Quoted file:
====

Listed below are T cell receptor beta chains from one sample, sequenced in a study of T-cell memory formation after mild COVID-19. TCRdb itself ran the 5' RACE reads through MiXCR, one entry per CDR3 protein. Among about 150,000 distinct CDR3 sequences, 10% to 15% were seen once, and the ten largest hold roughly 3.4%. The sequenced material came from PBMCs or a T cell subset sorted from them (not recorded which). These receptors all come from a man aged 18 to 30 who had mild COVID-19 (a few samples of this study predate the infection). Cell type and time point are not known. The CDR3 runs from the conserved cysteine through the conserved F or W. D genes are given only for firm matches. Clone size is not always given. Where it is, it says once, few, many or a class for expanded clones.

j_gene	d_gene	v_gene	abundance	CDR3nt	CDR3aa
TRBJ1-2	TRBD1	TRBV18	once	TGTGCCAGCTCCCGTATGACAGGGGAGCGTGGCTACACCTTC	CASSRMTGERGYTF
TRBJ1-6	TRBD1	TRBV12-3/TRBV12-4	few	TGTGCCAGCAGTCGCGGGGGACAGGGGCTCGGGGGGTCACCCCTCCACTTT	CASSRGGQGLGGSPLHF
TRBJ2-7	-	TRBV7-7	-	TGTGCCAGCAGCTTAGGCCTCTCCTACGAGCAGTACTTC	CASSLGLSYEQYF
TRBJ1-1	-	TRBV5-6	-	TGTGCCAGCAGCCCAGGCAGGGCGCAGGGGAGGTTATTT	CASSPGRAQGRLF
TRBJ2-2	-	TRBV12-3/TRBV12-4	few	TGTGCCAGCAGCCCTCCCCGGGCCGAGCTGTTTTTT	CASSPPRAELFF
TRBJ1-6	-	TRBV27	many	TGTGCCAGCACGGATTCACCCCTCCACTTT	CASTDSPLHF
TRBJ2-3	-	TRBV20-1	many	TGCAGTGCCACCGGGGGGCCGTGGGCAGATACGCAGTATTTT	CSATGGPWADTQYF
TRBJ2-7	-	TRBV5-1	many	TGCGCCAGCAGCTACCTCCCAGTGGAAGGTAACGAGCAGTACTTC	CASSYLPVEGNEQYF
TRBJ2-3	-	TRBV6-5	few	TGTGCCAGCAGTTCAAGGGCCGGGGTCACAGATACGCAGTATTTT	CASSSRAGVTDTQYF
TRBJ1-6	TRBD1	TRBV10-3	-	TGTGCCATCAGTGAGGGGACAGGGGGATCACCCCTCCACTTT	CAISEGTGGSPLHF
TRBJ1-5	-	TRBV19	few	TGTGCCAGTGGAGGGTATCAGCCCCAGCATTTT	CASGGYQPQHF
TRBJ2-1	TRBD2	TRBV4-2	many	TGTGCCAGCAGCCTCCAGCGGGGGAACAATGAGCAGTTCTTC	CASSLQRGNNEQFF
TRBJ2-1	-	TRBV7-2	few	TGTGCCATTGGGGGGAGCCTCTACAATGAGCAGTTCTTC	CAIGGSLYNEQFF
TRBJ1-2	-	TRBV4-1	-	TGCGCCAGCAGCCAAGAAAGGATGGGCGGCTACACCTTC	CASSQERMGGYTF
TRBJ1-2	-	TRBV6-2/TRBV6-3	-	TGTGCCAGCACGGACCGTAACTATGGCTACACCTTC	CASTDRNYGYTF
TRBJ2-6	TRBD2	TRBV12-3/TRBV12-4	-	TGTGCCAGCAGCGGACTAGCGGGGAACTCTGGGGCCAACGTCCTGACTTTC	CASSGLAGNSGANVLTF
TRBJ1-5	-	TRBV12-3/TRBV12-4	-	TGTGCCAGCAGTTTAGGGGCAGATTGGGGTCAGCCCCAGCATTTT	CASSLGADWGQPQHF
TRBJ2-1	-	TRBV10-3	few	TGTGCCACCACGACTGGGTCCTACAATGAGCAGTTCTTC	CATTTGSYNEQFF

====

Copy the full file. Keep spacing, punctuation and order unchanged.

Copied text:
Listed below are T cell receptor beta chains from one sample, sequenced in a study of T-cell memory formation after mild COVID-19. TCRdb itself ran the 5' RACE reads through MiXCR, one entry per CDR3 protein. Among about 150,000 distinct CDR3 sequences, 10% to 15% were seen once, and the ten largest hold roughly 3.4%. The sequenced material came from PBMCs or a T cell subset sorted from them (not recorded which). These receptors all come from a man aged 18 to 30 who had mild COVID-19 (a few samples of this study predate the infection). Cell type and time point are not known. The CDR3 runs from the conserved cysteine through the conserved F or W. D genes are given only for firm matches. Clone size is not always given. Where it is, it says once, few, many or a class for expanded clones.

j_gene	d_gene	v_gene	abundance	CDR3nt	CDR3aa
TRBJ1-2	TRBD1	TRBV18	once	TGTGCCAGCTCCCGTATGACAGGGGAGCGTGGCTACACCTTC	CASSRMTGERGYTF
TRBJ1-6	TRBD1	TRBV12-3/TRBV12-4	few	TGTGCCAGCAGTCGCGGGGGACAGGGGCTCGGGGGGTCACCCCTCCACTTT	CASSRGGQGLGGSPLHF
TRBJ2-7	-	TRBV7-7	-	TGTGCCAGCAGCTTAGGCCTCTCCTACGAGCAGTACTTC	CASSLGLSYEQYF
TRBJ1-1	-	TRBV5-6	-	TGTGCCAGCAGCCCAGGCAGGGCGCAGGGGAGGTTATTT	CASSPGRAQGRLF
TRBJ2-2	-	TRBV12-3/TRBV12-4	few	TGTGCCAGCAGCCCTCCCCGGGCCGAGCTGTTTTTT	CASSPPRAELFF
TRBJ1-6	-	TRBV27	many	TGTGCCAGCACGGATTCACCCCTCCACTTT	CASTDSPLHF
TRBJ2-3	-	TRBV20-1	many	TGCAGTGCCACCGGGGGGCCGTGGGCAGATACGCAGTATTTT	CSATGGPWADTQYF
TRBJ2-7	-	TRBV5-1	many	TGCGCCAGCAGCTACCTCCCAGTGGAAGGTAACGAGCAGTACTTC	CASSYLPVEGNEQYF
TRBJ2-3	-	TRBV6-5	few	TGTGCCAGCAGTTCAAGGGCCGGGGTCACAGATACGCAGTATTTT	CASSSRAGVTDTQYF
TRBJ1-6	TRBD1	TRBV10-3	-	TGTGCCATCAGTGAGGGGACAGGGGGATCACCCCTCCACTTT	CAISEGTGGSPLHF
TRBJ1-5	-	TRBV19	few	TGTGCCAGTGGAGGGTATCAGCCCCAGCATTTT	CASGGYQPQHF
TRBJ2-1	TRBD2	TRBV4-2	many	TGTGCCAGCAGCCTCCAGCGGGGGAACAATGAGCAGTTCTTC	CASSLQRGNNEQFF
TRBJ2-1	-	TRBV7-2	few	TGTGCCATTGGGGGGAGCCTCTACAATGAGCAGTTCTTC	CAIGGSLYNEQFF
TRBJ1-2	-	TRBV4-1	-	TGCGCCAGCAGCCAAGAAAGGATGGGCGGCTACACCTTC	CASSQERMGGYTF
TRBJ1-2	-	TRBV6-2/TRBV6-3	-	TGTGCCAGCACGGACCGTAACTATGGCTACACCTTC	CASTDRNYGYTF
TRBJ2-6	TRBD2	TRBV12-3/TRBV12-4	-	TGTGCCAGCAGCGGACTAGCGGGGAACTCTGGGGCCAACGTCCTGACTTTC	CASSGLAGNSGANVLTF
TRBJ1-5	-	TRBV12-3/TRBV12-4	-	TGTGCCAGCAGTTTAGGGGCAGATTGGGGTCAGCCCCAGCATTTT	CASSLGADWGQPQHF
TRBJ2-1	-	TRBV10-3	few	TGTGCCACCACGACTGGGTCCTACAATGAGCAGTTCTTC	CATTTGSYNEQFF